Govt implements sweeping fiscal reforms to cut debt

Rules target trillions in public funds parked by ministries, departments in commercial banks

Shahbaz Rana April 30, 2024


The federal government, on Monday, notified new fiscal rules to reduce its debt servicing cost by gradually tapping into trillions of rupees of public money that ministries and departments have parked in commercial banks.

The Ministry of Finance issued new Cash Management and Treasury Single Account Rules in order to capture the details and money parked in the non-interest private bank accounts of government departments in the first phase.

The International Monetary Fund (IMF) has long pressed to bring public money back into the State Bank of Pakistan (SBP) by withdrawing it from commercial banks. However, various entities, including the military and police, have resisted these efforts.

According to these rules, at the end of every working day, the SBP will sweep out the cash of government ministries, divisions, executive offices, and attached departments parked in commercial banks. The next day, the money will be made available to the commercial banks.

The sweeping arrangement will be implemented in phases, starting from current accounts, according to the Ministry of Finance. It said that extending sweeping arrangements to other types of bank accounts would be undertaken in consultation and if found feasible as a policy matter.

Under an arrangement agreed with the IMF, Pakistan has been maintaining cash buffers equal to 1% of GDP or over Rs1 trillion. These buffers are maintained by borrowing from commercial banks at an interest rate of over 22%. These banks are holding trillions of public money thanks to these accounts opened by government entities.

The new rules state that the “Finance Division may, in coordination with the SBP, utilise surplus funds, if any, to retire public debt.”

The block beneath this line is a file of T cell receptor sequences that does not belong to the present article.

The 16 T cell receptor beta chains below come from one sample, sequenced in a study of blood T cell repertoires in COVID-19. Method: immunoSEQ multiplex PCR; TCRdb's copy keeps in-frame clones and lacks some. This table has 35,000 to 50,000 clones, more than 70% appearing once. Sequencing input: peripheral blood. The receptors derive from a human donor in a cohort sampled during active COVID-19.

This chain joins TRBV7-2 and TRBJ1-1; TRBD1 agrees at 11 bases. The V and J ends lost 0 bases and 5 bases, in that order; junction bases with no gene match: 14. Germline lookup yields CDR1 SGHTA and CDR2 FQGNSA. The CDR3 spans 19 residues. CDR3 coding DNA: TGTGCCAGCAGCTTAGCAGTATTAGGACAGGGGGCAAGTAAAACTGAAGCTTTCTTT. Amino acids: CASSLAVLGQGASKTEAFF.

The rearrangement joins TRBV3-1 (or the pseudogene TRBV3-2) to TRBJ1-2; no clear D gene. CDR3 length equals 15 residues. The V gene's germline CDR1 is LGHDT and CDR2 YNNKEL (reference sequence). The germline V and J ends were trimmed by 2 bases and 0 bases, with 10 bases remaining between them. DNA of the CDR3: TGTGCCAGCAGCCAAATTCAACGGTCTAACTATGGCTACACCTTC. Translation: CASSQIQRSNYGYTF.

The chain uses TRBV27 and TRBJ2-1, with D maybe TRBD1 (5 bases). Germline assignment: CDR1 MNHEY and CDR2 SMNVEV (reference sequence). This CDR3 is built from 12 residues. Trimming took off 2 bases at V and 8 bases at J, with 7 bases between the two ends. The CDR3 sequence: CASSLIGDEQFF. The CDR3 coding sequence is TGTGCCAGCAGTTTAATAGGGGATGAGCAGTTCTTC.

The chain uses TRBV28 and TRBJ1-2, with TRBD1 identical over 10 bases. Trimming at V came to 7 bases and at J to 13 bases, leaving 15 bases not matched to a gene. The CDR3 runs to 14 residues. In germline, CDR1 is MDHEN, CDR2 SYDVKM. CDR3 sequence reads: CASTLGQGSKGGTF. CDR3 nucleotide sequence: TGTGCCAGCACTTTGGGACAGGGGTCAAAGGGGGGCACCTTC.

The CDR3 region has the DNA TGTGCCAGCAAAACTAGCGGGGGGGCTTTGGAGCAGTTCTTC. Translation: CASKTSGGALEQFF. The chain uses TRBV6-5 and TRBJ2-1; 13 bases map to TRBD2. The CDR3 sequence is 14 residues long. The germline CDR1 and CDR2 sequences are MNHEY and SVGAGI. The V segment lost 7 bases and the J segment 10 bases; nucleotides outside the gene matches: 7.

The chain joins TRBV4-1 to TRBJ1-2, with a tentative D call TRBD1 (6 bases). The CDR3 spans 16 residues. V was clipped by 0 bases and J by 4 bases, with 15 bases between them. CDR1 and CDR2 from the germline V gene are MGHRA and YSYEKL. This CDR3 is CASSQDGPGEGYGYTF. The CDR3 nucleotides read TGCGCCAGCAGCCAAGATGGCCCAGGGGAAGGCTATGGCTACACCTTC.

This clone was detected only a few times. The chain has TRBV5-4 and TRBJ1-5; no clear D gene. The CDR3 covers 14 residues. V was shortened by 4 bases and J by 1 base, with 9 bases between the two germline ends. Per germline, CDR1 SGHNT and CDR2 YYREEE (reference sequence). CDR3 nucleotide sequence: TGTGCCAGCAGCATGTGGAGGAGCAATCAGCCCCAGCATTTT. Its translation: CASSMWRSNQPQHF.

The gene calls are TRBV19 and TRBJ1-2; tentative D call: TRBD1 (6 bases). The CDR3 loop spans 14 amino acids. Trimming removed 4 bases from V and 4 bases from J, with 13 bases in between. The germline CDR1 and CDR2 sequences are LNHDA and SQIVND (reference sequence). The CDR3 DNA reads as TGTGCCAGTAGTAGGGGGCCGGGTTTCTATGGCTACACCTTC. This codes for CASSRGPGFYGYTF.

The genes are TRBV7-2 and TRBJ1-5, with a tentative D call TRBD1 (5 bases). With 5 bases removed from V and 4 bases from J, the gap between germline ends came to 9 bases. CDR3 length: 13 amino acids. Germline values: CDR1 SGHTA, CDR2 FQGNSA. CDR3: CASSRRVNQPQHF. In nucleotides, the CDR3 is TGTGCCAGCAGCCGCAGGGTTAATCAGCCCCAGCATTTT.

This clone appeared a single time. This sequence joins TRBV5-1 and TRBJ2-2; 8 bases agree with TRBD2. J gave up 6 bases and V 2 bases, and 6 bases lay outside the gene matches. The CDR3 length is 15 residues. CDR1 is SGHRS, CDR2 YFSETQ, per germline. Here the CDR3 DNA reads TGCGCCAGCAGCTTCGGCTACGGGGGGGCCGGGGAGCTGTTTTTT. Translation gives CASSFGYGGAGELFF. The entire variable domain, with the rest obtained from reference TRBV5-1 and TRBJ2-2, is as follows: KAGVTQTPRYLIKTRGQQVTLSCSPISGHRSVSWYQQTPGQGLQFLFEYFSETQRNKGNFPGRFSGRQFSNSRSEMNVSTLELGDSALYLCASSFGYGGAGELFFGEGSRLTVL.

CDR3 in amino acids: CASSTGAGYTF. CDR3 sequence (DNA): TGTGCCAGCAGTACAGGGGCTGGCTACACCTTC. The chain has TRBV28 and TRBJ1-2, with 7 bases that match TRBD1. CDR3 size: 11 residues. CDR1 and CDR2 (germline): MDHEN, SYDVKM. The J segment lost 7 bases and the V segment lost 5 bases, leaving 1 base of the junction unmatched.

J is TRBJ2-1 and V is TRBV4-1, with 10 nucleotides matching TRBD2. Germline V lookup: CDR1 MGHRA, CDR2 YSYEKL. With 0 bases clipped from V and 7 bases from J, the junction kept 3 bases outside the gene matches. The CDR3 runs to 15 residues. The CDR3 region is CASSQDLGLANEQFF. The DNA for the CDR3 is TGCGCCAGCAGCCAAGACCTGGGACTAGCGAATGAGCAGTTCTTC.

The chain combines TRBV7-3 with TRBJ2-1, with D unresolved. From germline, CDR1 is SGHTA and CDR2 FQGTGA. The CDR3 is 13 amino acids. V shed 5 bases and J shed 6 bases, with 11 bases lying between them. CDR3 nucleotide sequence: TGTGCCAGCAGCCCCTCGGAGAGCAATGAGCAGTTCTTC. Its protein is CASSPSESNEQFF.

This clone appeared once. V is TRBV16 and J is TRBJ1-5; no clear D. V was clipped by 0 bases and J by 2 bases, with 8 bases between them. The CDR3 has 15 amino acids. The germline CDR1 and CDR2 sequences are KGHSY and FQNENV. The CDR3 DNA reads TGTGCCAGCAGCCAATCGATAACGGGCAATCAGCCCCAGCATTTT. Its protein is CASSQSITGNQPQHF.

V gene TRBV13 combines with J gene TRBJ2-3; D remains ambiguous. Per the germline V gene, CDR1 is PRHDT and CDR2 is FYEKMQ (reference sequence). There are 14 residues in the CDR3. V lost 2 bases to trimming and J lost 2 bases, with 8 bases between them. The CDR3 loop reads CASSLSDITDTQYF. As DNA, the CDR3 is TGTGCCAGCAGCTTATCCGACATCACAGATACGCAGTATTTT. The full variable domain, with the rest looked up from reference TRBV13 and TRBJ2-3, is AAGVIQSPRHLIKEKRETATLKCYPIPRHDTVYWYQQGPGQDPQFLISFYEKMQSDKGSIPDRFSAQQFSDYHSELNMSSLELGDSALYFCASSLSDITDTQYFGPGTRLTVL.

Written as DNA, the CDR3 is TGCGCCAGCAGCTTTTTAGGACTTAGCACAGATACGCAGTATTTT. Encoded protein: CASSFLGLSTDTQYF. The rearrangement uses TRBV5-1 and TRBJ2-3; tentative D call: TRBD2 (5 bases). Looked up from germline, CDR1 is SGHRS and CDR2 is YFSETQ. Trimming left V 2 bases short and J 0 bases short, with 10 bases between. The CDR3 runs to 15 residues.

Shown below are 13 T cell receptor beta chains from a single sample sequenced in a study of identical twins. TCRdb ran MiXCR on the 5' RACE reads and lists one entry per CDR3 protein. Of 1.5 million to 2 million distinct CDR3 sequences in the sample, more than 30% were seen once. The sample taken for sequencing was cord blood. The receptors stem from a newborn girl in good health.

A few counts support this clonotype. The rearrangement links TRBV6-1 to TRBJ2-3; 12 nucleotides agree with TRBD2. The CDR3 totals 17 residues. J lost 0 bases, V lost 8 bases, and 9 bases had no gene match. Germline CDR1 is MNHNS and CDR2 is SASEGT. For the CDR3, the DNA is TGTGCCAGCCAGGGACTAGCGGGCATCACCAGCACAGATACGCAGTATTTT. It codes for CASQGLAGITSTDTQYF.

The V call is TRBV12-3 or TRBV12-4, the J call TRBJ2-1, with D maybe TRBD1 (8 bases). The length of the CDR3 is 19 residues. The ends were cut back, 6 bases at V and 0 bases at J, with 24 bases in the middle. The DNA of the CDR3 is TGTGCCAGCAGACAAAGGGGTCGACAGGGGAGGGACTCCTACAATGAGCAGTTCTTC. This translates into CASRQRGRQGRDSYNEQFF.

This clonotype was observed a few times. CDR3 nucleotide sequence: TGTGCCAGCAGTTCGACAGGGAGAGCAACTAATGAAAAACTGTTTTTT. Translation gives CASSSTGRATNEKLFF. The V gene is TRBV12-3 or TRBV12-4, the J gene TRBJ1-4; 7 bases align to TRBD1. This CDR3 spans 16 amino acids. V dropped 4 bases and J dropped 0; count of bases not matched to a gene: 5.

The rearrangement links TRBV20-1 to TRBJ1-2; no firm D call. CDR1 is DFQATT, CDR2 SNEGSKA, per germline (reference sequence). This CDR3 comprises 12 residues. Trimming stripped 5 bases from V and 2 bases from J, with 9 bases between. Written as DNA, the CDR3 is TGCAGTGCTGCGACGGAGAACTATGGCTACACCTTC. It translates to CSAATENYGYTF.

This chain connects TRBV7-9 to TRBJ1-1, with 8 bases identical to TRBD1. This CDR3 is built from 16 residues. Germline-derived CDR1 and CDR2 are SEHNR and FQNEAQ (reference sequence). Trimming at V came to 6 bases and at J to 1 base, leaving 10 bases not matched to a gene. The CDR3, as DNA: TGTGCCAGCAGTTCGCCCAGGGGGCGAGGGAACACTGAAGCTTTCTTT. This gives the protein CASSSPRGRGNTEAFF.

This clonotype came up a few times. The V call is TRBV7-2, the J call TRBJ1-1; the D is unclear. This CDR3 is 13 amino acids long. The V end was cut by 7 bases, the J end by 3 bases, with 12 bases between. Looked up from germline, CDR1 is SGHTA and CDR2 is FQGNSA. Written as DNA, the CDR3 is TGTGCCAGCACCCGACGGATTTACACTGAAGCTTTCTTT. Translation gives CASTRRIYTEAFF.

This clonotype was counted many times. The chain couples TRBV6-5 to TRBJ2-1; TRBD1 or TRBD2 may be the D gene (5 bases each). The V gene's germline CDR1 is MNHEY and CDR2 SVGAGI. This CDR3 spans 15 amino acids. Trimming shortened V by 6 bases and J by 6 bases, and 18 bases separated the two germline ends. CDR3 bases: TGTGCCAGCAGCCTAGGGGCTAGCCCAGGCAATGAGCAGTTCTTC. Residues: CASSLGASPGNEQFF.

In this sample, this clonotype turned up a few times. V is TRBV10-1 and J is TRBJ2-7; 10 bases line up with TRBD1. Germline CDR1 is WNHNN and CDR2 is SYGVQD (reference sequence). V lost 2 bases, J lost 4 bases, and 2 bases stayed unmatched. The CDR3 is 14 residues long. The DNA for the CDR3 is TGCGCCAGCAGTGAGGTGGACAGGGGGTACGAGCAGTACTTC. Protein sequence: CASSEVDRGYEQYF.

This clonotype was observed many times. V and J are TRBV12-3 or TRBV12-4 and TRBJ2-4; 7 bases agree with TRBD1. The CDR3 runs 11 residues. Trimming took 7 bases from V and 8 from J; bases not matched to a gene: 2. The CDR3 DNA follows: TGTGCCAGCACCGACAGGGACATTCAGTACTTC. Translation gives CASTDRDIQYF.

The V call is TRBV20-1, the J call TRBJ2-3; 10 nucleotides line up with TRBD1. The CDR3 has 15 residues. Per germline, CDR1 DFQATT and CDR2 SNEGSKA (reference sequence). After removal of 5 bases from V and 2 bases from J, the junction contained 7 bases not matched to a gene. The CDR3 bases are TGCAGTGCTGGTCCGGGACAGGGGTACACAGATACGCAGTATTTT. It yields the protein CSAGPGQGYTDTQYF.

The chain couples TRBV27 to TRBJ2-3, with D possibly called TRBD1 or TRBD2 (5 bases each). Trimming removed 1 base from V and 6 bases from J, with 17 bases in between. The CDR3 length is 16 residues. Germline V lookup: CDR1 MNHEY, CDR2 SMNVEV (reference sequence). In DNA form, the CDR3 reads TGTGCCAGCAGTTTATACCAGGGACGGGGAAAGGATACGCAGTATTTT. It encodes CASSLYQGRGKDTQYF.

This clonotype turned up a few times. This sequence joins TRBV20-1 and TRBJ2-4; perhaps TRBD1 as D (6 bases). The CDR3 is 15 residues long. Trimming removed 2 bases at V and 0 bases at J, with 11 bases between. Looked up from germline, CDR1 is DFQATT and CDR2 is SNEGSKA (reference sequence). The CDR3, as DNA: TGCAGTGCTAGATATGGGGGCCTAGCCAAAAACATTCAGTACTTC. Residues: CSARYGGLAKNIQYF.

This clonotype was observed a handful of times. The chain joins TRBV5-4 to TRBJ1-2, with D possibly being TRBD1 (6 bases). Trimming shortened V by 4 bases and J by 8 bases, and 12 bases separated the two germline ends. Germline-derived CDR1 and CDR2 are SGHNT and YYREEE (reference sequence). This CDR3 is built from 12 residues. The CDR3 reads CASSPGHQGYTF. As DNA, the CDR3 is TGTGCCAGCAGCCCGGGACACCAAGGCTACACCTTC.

The idea behind sweeping out surplus funds at the end of the day is to use them as cash buffers to reduce interest costs, according to Ministry of Finance officials.

The central bank, on Monday, maintained the policy rate unchanged at 22%, succumbing to IMF pressure to maintain interest rates despite having room to cut it by 1% to 1.5%. The central bank has lost claim to autonomy due to these decisions that seem contradictory to Pakistan’s ground realities.

The Ministry of Finance has made it mandatory for other ministries to provide a three-month forecast of revenue and expenditure data at the end of each quarter. The Debt Management Office will prepare quarterly projections of debt servicing and repayments.

The ministry also instructed that, in the future, government offices and public entities would maintain and operate bank accounts only in accordance with the Public Finance Management Act. The law stipulates that the federal government would maintain its Federal Consolidated Fund Account 1 and the Public Account of the Federation in the State Bank of Pakistan. However, it may open other bank accounts as required by the Finance Division, in accordance with the State Bank of Pakistan Act, 1956.

For effective financial management and corrective measures to ensure financial discipline, all banks in Pakistan shall provide information on all accounts maintained by ministries, divisions, attached departments, subordinate offices, and public entities, as required by the Finance Division, through the SBP.

It has also been notified that all government entities’ bank accounts opened in commercial banks would be reviewed by the Finance Division, and those accounts found to be non-essential would be closed.


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